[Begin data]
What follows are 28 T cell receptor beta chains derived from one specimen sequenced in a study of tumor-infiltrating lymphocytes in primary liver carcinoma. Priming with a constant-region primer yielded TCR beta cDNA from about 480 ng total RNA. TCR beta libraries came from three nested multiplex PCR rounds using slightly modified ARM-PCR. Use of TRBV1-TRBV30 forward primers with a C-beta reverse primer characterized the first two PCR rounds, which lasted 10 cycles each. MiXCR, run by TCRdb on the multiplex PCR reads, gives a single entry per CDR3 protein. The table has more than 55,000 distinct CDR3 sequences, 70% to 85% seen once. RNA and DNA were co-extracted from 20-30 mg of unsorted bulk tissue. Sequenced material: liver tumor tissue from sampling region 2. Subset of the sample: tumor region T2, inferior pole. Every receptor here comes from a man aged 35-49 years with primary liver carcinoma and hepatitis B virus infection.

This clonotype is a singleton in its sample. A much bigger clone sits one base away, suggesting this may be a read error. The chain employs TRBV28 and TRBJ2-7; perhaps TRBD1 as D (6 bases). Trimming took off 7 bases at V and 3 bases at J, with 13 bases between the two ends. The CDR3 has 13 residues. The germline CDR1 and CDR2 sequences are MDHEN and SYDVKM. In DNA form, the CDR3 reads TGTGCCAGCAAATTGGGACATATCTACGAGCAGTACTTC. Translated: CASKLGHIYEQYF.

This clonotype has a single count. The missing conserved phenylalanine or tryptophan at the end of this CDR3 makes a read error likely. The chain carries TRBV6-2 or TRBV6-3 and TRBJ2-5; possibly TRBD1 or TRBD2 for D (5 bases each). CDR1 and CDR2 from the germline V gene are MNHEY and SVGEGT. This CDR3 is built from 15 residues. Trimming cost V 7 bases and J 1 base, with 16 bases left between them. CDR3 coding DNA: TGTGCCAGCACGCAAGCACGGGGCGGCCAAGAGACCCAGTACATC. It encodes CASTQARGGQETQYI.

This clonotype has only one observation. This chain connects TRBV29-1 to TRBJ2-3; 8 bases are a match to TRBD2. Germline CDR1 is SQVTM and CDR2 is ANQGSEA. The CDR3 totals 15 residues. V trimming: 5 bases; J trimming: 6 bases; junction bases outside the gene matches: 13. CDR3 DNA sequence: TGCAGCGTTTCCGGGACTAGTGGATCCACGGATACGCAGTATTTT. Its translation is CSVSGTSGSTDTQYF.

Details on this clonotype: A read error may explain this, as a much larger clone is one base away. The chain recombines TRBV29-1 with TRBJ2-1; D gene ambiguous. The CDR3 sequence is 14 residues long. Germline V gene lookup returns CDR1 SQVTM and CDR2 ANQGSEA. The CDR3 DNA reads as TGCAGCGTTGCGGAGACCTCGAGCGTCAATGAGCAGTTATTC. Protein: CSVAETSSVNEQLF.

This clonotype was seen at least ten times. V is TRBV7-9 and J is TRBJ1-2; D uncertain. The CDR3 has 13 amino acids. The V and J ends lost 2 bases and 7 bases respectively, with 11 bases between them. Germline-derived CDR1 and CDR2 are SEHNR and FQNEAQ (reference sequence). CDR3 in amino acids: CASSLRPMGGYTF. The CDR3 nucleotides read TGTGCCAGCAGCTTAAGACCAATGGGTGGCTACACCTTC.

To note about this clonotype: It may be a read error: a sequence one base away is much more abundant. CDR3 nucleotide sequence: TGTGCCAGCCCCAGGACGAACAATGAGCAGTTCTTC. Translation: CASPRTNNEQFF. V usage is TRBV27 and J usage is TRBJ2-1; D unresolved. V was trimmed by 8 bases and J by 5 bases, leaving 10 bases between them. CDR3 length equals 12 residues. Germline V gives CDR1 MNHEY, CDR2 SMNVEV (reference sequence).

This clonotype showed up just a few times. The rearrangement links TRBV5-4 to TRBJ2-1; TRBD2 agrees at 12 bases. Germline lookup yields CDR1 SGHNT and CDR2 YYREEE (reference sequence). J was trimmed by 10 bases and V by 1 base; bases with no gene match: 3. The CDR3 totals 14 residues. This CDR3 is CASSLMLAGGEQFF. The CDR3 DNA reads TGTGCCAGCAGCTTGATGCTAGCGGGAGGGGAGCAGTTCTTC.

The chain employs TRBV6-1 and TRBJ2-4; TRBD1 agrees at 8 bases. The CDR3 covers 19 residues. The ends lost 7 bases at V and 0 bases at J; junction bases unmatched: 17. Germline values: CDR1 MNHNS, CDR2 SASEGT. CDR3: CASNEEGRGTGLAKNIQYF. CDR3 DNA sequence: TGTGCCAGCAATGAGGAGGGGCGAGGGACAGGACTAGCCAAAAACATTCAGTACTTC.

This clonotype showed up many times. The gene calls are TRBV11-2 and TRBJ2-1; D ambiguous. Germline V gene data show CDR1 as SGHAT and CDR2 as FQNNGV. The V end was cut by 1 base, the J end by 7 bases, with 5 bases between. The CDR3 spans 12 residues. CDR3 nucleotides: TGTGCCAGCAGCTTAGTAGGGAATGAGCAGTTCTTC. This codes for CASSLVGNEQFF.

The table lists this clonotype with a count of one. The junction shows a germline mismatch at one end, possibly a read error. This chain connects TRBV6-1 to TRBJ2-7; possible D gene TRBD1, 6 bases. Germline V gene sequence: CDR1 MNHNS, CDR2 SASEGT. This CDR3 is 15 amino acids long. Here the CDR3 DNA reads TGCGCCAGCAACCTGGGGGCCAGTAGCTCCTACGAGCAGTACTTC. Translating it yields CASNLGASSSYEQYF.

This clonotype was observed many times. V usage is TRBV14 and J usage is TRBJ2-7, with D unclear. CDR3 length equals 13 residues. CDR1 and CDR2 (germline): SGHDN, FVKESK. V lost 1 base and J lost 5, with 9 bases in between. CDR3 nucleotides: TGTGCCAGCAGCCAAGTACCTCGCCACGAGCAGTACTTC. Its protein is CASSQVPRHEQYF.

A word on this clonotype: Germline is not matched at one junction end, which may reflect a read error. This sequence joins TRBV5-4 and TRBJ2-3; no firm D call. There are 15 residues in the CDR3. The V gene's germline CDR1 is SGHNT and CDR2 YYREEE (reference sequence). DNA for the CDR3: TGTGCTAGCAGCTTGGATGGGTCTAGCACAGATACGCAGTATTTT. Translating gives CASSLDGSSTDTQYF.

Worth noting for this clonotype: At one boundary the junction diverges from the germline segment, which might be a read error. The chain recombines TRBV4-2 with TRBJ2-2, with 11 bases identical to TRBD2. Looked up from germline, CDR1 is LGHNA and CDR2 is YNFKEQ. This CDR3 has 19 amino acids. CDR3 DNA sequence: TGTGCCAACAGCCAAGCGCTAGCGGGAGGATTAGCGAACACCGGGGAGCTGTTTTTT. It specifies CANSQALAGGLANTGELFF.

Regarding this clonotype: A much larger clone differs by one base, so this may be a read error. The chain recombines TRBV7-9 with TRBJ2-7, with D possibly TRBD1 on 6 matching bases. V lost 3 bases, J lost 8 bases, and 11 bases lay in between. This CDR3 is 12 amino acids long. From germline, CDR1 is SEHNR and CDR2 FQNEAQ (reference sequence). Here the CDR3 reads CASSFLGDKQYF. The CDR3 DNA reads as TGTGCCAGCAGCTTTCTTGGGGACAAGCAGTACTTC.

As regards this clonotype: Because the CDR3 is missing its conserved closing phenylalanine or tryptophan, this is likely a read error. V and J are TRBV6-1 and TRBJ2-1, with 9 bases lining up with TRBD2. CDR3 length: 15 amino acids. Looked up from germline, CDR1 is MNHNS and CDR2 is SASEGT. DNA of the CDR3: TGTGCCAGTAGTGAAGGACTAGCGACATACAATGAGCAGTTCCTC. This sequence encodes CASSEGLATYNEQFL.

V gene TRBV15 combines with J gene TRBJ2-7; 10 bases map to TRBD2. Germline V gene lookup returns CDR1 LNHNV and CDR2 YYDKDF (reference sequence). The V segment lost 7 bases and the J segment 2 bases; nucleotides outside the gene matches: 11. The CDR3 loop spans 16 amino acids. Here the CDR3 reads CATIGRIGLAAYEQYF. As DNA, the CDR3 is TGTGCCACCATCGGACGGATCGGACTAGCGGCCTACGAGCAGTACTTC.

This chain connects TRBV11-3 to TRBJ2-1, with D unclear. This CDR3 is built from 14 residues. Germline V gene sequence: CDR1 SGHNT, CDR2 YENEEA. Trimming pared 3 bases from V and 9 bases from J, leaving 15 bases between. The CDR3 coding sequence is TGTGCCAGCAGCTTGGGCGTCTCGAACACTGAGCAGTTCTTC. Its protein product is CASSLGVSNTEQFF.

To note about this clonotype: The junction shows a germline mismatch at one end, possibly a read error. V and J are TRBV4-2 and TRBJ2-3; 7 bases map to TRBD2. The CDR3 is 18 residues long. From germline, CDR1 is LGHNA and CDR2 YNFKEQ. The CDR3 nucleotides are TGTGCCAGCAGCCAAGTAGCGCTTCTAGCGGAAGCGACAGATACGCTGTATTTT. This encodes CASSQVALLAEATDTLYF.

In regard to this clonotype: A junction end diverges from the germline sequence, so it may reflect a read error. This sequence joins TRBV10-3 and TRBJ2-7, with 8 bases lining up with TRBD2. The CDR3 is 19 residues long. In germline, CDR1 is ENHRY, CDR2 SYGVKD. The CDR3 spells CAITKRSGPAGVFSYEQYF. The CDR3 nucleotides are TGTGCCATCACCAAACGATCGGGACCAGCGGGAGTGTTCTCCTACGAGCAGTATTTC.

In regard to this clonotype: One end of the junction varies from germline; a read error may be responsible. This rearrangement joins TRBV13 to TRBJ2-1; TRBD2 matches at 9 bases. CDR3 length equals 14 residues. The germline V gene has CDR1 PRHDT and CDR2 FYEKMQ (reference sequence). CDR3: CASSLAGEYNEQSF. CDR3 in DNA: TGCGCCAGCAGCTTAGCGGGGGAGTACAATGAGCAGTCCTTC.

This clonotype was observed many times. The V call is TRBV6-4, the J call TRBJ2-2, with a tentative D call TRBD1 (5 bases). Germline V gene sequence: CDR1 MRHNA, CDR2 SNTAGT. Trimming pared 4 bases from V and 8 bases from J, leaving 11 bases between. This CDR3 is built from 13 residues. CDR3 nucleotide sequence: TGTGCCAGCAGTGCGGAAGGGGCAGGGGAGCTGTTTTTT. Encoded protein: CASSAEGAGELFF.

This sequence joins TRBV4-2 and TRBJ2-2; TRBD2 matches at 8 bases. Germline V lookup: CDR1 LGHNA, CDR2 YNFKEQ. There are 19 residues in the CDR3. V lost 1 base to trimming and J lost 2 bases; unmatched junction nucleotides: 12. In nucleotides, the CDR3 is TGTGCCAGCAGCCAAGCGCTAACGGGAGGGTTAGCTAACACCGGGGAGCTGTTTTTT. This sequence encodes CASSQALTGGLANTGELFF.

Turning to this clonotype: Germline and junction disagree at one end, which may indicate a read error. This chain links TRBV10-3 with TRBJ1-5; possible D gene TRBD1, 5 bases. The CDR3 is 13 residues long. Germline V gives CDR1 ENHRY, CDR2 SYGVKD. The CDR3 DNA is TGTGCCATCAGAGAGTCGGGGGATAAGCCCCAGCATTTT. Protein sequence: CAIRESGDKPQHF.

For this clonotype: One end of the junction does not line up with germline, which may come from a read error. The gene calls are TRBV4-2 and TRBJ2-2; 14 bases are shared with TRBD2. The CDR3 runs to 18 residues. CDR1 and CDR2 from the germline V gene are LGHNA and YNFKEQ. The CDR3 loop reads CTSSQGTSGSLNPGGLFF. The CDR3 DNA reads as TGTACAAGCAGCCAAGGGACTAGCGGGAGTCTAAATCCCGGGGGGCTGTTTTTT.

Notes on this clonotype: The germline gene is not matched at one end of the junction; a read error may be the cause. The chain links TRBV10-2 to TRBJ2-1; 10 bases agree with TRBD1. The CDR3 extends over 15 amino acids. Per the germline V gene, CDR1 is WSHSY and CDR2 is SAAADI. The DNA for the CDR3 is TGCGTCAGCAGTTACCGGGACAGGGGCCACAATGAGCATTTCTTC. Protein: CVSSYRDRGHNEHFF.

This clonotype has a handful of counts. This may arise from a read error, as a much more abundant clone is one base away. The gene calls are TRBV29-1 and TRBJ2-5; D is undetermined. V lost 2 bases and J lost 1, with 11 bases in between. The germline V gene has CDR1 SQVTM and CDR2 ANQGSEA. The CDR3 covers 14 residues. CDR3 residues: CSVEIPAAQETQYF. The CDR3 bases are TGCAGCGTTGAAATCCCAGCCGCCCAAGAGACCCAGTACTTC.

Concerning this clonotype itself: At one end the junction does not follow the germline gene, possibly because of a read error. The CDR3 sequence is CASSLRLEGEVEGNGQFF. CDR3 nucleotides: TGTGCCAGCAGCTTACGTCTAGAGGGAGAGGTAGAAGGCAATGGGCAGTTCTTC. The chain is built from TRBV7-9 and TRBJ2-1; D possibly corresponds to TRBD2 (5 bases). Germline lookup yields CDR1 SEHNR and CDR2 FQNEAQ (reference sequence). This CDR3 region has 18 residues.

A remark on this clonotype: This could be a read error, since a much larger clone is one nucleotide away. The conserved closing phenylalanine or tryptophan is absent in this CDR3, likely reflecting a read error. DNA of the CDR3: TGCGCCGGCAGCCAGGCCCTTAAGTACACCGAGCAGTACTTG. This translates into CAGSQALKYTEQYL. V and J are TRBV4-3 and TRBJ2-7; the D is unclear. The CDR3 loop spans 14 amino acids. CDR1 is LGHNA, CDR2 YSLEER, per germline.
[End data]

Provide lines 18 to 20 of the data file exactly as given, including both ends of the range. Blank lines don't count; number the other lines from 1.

This chain connects TRBV11-3 to TRBJ2-1, with D unclear. This CDR3 is built from 14 residues. Germline V gene sequence: CDR1 SGHNT, CDR2 YENEEA. Trimming pared 3 bases from V and 9 bases from J, leaving 15 bases between. The CDR3 coding sequence is TGTGCCAGCAGCTTGGGCGTCTCGAACACTGAGCAGTTCTTC. Its protein product is CASSLGVSNTEQFF.

To note about this clonotype: The junction shows a germline mismatch at one end, possibly a read error. V and J are TRBV4-2 and TRBJ2-3; 7 bases map to TRBD2. The CDR3 is 18 residues long. From germline, CDR1 is LGHNA and CDR2 YNFKEQ. The CDR3 nucleotides are TGTGCCAGCAGCCAAGTAGCGCTTCTAGCGGAAGCGACAGATACGCTGTATTTT. This encodes CASSQVALLAEATDTLYF.

In regard to this clonotype: A junction end diverges from the germline sequence, so it may reflect a read error. This sequence joins TRBV10-3 and TRBJ2-7, with 8 bases lining up with TRBD2. The CDR3 is 19 residues long. In germline, CDR1 is ENHRY, CDR2 SYGVKD. The CDR3 spells CAITKRSGPAGVFSYEQYF. The CDR3 nucleotides are TGTGCCATCACCAAACGATCGGGACCAGCGGGAGTGTTCTCCTACGAGCAGTATTTC.